• Consider Bishop Ware’s statement, “The Creed belongs only to those who live it.” What might you do or change that would help you live the Creed? How might living the Creed affect your relationships with others?

This article was originally written for Reflections Online and published by the Episcopal Diocese of West Texas. It is the first in a series on the Nicene Creed. You can find it here along with an interview with Bishop David Reed and the Creed in Photos.


  1. Made me think Father Marsh, and I will try to join my voice with my neighbor next time I pray the creed!
    Will let you know how that works out!


  2. Words have such immense power, and that’s why the scriptures say we must believe with our heart AND confess with our mouth. The routines we perform say a lot about our faith or lack of it. Thank you again for your thought-provoking writings.

    Olive Twist


    1. Olive Twist, yes, words have great power; the power to create or destroy, to bless or curse. Our words reveal something about out inner being. I appreciate you reading and commenting on my blog. Thank you.



  3. Faith and love, theology and life, are inseparable…. If we do not love one another, we cannot love God and if we do not love God, we cannot make a true confession of faith.” (Timothy Ware) … Beautiful quote thank you.

    Are you on Facebook?


    1. Leela, I am glad you like the quotation. It really grounds the Creed in daily life and relationships.

      Yes, I am on Facebook (Michael K. Marsh, Uvalde, Texas)

      Peace be with you,


  4. I think that your opening two paragraphs really says so much. It seems that as we pray, recite and live (“PRL”) the Creed it all depends on where we are in our lives and where we are in our relationship with God. One day what speaks to me as I PRL the Creed may impact me or touch a part of my soul differently than it did the day, week, month or moment prior. As we live, as we love, as we grow closer in our relationship with God, we change. Our perspectives and beliefs change, but interestingly enough we remain sinners none-the-less. (I don’t view being a sinner as a negative but as a reason to continue in my practices to come closer to God.)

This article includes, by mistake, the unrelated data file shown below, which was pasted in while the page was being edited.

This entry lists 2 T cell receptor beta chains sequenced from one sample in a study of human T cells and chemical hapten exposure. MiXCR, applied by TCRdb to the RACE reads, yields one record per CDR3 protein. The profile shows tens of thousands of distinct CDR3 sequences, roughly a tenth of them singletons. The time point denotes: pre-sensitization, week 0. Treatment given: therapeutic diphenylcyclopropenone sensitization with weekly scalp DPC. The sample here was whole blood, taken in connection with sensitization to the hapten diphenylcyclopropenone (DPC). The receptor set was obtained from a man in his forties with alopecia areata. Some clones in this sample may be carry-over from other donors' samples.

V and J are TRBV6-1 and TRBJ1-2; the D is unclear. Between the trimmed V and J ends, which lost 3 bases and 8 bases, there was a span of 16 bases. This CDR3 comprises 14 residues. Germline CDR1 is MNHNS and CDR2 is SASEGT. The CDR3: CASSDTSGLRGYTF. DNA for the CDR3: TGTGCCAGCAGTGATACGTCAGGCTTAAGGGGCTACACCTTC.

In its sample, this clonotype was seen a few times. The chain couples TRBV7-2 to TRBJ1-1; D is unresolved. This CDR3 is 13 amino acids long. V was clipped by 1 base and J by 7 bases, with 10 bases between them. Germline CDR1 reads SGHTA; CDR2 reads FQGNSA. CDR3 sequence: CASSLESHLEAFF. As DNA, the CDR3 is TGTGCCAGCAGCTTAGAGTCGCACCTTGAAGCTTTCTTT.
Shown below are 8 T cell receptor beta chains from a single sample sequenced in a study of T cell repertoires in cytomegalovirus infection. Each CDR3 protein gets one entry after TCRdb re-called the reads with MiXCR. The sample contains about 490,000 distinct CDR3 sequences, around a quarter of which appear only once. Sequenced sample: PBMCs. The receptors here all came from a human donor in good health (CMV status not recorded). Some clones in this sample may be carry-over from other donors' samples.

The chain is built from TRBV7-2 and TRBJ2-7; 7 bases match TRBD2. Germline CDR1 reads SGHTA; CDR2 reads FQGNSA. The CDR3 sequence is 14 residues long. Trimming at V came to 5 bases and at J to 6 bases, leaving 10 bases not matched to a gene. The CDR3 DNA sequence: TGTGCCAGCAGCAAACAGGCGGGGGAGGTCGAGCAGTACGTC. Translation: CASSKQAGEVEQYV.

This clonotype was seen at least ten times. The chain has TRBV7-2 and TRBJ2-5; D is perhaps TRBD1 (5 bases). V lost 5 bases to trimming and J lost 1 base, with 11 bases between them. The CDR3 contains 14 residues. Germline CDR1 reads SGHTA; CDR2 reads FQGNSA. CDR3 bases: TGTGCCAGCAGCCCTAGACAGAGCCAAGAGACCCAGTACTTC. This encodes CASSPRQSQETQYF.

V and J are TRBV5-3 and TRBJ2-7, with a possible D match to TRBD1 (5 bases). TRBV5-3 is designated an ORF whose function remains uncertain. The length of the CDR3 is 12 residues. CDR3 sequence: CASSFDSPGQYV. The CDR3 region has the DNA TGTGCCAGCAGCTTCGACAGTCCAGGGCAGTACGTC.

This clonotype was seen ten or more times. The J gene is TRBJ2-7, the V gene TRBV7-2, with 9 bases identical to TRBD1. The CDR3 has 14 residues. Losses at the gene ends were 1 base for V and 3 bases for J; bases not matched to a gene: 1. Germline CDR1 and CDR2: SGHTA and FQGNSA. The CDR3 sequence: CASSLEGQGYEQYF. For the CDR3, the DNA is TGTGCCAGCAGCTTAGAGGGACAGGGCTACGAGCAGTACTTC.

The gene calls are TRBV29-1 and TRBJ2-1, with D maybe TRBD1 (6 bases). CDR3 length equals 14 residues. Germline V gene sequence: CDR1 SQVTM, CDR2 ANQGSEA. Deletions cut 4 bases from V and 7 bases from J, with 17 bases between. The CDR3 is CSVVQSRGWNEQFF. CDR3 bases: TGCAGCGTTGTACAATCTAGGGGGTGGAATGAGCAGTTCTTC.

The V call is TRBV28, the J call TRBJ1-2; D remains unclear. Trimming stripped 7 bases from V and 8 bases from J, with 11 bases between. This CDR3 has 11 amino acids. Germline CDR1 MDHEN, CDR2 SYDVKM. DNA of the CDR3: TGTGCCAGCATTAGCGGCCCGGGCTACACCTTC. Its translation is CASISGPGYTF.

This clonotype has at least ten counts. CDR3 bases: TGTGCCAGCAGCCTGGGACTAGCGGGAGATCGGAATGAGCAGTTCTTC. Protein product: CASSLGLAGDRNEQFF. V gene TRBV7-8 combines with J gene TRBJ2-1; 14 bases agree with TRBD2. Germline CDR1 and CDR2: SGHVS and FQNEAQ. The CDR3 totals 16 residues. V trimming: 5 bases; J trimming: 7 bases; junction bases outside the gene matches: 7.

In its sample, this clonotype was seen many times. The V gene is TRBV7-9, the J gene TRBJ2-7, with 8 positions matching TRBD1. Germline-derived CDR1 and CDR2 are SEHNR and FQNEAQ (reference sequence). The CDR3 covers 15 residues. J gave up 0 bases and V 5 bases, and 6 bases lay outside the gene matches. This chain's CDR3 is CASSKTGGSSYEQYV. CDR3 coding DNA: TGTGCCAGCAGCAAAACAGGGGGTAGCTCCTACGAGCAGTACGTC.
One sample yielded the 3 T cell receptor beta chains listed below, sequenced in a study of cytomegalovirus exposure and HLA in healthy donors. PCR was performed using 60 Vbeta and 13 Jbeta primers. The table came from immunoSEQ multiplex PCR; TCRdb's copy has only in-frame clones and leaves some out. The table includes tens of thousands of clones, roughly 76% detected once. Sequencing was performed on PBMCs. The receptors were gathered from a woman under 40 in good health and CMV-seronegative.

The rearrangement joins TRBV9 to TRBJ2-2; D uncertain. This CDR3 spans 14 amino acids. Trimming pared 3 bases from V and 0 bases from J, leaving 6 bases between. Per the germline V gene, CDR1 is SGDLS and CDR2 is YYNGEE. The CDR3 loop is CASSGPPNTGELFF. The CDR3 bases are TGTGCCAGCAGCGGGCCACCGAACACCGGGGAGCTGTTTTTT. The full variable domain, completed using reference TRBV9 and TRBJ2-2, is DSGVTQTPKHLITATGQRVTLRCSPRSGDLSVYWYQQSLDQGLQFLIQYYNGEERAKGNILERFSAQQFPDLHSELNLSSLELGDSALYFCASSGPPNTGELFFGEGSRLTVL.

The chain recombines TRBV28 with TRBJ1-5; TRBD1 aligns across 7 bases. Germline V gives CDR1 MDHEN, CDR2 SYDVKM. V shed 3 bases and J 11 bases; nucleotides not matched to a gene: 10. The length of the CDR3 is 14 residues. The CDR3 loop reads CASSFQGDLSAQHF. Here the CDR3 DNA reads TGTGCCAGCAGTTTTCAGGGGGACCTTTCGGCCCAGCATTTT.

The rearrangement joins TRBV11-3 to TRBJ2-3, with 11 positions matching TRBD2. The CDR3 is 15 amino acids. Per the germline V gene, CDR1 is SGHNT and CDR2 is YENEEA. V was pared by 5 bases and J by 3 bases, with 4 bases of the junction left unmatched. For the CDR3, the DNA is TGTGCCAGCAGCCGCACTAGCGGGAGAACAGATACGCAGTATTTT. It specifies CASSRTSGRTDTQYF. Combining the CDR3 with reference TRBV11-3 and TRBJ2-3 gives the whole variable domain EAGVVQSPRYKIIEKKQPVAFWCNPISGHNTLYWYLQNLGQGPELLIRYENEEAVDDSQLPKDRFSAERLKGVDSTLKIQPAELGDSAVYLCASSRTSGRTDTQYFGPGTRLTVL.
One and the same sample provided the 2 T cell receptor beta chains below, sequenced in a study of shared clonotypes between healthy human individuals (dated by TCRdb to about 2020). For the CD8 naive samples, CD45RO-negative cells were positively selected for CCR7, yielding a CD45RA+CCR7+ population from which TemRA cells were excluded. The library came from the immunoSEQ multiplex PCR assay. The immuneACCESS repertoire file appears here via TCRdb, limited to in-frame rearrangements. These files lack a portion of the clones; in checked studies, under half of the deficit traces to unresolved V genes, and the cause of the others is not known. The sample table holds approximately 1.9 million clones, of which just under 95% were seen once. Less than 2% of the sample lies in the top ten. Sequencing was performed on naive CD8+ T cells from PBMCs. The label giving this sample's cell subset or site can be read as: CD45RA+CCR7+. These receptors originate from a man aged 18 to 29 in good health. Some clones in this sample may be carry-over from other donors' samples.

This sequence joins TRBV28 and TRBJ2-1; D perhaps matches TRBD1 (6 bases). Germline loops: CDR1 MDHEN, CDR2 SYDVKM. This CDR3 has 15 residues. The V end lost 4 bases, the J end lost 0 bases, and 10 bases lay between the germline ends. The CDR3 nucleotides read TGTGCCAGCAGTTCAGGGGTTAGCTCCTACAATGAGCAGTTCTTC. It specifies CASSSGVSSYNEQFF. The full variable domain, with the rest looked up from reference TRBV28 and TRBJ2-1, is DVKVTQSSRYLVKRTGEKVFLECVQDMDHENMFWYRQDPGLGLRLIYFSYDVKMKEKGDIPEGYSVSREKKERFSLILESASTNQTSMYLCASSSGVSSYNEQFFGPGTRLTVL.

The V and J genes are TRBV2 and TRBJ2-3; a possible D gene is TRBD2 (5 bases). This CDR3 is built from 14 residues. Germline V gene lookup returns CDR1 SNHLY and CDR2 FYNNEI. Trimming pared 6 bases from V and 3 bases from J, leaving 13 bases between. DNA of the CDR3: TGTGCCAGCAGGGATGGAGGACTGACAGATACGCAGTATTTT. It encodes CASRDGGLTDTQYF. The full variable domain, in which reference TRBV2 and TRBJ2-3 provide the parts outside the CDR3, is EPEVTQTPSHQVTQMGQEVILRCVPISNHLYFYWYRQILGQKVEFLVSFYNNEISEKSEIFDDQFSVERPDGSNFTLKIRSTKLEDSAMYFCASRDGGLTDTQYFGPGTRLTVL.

I struggle with the separation of beliefs Christians experience and the animosity shown in groups and individually. It brings me to tears that we are separated by beliefs – beliefs and perceived realities which are all based upon our experiences and personal sins. Our convictions and faith are to unite us as one with God, but I see that it divides so many of us.

    I get confused with how some believe that we should all love their way, believe their way, praise their way. Your call to us, to recite the Creed with the same pace as our neighbor, is powerful as it gives us an opportunity to join in and unite in a common practice with our fellow Christians. That simple act could cause us to experience joy, pain, frustration, compassion, etc. I guess that it all depends on where our souls are at that moment in time.

    Thank goodness for Amen. I view it as a reminder for compassion and acceptance of others and to bring closure to how each of us may experience God. No matter where we are in our prayers, recitals and lives, Amen seems to give us a way to unite with each other.

    Thank you so much for sharing your faith with us all! It helps me dig deeper in my path as a Christian.


    1. EB, thank you for your thoughtful and insightful comments. I appreciate your honest and ongoing wrestling with and digging into the faith. I wonder sometimes if we impose on the creed a desire for uniformity rather than letting it call us into union, a place that needs diversity.

      May God bless you and your journey.